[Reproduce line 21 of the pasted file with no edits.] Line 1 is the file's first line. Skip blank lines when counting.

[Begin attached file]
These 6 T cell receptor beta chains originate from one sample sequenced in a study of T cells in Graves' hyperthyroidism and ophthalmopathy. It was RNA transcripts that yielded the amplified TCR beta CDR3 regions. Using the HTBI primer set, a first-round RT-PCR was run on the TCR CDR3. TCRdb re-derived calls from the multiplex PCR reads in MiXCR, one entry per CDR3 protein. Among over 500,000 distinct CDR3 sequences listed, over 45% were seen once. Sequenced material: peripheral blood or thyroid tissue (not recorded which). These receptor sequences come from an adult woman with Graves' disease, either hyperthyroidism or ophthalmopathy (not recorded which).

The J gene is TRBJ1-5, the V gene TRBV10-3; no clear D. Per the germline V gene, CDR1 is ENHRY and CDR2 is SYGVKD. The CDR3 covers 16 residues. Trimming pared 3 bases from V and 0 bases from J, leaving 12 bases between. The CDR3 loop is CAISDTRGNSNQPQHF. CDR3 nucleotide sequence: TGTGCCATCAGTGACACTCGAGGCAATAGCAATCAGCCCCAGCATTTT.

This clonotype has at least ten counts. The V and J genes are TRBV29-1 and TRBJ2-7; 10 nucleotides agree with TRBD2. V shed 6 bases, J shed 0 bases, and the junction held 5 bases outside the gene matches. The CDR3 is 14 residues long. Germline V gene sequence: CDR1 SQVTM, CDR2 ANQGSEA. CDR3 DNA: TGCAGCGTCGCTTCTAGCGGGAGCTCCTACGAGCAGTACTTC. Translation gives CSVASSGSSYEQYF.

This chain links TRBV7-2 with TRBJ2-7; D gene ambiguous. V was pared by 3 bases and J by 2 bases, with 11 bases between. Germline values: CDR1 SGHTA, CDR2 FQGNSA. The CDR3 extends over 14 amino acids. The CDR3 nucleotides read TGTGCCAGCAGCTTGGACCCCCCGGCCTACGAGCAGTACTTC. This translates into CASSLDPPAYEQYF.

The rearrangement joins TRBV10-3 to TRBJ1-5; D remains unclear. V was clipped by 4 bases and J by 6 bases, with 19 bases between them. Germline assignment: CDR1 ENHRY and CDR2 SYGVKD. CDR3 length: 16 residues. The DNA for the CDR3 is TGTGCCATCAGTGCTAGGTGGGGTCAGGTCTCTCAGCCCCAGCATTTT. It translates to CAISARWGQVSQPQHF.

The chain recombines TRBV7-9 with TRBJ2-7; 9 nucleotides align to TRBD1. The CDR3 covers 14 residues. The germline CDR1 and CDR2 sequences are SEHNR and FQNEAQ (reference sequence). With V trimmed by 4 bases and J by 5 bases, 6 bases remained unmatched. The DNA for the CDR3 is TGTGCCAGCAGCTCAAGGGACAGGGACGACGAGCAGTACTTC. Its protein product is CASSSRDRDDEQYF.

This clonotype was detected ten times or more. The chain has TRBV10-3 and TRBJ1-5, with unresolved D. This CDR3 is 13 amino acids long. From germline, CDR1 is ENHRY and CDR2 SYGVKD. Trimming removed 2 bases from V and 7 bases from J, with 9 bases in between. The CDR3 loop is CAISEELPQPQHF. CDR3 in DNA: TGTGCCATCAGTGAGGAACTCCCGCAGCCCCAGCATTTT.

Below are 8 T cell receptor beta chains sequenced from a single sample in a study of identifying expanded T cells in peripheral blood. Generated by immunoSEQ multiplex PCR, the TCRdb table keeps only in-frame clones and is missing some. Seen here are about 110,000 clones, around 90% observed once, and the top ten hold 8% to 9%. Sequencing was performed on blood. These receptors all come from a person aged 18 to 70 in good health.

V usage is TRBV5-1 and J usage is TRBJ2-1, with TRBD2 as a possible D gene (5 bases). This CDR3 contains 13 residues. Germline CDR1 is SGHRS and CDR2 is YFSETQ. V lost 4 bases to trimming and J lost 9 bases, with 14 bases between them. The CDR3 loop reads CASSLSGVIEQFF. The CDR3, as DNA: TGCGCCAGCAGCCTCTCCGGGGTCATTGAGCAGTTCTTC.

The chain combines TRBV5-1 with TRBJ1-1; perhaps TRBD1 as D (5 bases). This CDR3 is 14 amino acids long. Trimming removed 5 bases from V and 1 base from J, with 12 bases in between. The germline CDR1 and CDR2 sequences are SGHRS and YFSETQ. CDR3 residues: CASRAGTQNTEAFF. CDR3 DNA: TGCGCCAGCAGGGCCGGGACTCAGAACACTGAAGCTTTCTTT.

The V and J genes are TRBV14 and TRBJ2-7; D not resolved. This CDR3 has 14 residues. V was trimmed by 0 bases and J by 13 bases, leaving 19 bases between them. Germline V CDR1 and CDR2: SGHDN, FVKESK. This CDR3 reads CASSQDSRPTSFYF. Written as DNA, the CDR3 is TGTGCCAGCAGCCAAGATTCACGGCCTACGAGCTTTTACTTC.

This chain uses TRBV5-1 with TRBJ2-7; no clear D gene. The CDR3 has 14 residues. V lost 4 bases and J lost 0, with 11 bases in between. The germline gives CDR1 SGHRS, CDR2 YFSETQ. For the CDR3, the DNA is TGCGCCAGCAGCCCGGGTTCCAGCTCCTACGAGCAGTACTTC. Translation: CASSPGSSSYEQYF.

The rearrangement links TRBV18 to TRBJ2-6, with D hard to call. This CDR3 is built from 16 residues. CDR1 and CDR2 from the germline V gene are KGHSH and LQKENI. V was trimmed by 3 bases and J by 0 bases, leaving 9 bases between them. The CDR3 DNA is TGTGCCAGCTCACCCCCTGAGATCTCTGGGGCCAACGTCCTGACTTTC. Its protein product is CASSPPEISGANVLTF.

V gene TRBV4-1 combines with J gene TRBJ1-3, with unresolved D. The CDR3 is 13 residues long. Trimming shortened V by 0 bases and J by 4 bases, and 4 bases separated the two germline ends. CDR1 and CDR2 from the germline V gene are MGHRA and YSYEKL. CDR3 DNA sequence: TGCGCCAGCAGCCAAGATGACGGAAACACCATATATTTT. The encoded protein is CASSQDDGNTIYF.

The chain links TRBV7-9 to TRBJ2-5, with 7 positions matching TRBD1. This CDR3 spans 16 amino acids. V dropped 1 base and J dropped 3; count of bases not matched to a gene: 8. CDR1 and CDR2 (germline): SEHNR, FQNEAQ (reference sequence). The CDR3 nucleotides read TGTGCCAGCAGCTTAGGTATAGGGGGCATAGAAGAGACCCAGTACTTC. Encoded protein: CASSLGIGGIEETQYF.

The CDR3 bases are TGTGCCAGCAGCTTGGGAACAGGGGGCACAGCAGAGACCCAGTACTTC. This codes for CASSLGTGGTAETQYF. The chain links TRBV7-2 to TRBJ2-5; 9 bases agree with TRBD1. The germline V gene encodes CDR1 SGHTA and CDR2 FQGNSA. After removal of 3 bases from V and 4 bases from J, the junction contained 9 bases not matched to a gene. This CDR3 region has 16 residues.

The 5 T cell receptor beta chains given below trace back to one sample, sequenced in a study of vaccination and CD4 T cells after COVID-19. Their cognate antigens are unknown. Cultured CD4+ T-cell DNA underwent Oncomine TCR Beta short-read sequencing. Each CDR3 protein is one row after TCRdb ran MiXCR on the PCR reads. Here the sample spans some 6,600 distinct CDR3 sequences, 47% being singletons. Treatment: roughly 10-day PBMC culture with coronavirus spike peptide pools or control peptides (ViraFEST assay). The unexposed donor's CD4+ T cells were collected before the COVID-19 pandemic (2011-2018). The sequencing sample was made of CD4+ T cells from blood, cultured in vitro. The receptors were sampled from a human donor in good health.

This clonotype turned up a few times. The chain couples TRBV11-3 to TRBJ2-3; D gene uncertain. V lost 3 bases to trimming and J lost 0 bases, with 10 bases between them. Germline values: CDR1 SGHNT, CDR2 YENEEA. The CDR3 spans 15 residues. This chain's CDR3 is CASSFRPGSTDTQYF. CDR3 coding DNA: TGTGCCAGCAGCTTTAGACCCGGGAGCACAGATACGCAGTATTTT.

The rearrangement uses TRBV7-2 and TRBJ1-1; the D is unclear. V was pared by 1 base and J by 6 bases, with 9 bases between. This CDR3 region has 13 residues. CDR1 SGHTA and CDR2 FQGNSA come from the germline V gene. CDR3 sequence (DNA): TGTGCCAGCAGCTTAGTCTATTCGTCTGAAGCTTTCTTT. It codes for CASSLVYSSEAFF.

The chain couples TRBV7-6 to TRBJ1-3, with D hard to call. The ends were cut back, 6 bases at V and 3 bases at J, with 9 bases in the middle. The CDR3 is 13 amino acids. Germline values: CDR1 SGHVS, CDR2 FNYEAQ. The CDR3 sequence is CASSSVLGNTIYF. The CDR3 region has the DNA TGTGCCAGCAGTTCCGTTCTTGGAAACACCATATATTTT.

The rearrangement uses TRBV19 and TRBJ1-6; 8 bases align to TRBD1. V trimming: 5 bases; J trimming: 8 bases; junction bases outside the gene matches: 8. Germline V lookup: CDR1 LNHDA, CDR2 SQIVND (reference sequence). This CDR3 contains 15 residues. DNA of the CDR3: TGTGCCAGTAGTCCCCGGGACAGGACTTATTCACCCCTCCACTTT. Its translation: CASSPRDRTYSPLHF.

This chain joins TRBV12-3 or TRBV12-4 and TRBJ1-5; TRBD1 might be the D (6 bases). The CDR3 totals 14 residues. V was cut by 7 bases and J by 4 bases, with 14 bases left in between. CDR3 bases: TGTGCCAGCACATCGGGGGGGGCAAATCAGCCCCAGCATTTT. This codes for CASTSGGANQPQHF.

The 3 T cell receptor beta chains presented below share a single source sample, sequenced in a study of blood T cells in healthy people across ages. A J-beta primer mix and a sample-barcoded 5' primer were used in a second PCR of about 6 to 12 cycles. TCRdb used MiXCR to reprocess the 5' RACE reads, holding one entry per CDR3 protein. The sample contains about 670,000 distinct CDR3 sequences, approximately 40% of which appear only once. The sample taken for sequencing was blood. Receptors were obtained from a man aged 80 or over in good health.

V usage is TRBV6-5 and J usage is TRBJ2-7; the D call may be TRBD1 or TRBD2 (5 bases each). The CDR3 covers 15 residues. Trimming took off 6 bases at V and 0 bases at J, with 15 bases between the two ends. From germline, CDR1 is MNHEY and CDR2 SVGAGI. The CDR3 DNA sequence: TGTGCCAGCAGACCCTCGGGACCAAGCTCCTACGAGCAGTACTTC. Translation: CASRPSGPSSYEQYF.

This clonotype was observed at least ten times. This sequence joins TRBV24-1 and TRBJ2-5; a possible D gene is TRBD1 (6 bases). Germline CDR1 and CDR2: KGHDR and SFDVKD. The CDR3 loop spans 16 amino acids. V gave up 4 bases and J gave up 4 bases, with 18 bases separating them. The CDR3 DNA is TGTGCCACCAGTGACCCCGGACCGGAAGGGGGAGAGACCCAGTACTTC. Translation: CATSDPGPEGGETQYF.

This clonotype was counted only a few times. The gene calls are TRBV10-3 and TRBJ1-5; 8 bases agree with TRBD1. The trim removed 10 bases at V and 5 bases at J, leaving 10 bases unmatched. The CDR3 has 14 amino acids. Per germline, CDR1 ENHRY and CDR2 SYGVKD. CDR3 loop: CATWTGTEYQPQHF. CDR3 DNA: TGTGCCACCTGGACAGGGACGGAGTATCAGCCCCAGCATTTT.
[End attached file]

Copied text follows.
The rearrangement uses TRBV19 and TRBJ1-6; 8 bases align to TRBD1. V trimming: 5 bases; J trimming: 8 bases; junction bases outside the gene matches: 8. Germline V lookup: CDR1 LNHDA, CDR2 SQIVND (reference sequence). This CDR3 contains 15 residues. DNA of the CDR3: TGTGCCAGTAGTCCCCGGGACAGGACTTATTCACCCCTCCACTTT. Its translation: CASSPRDRTYSPLHF.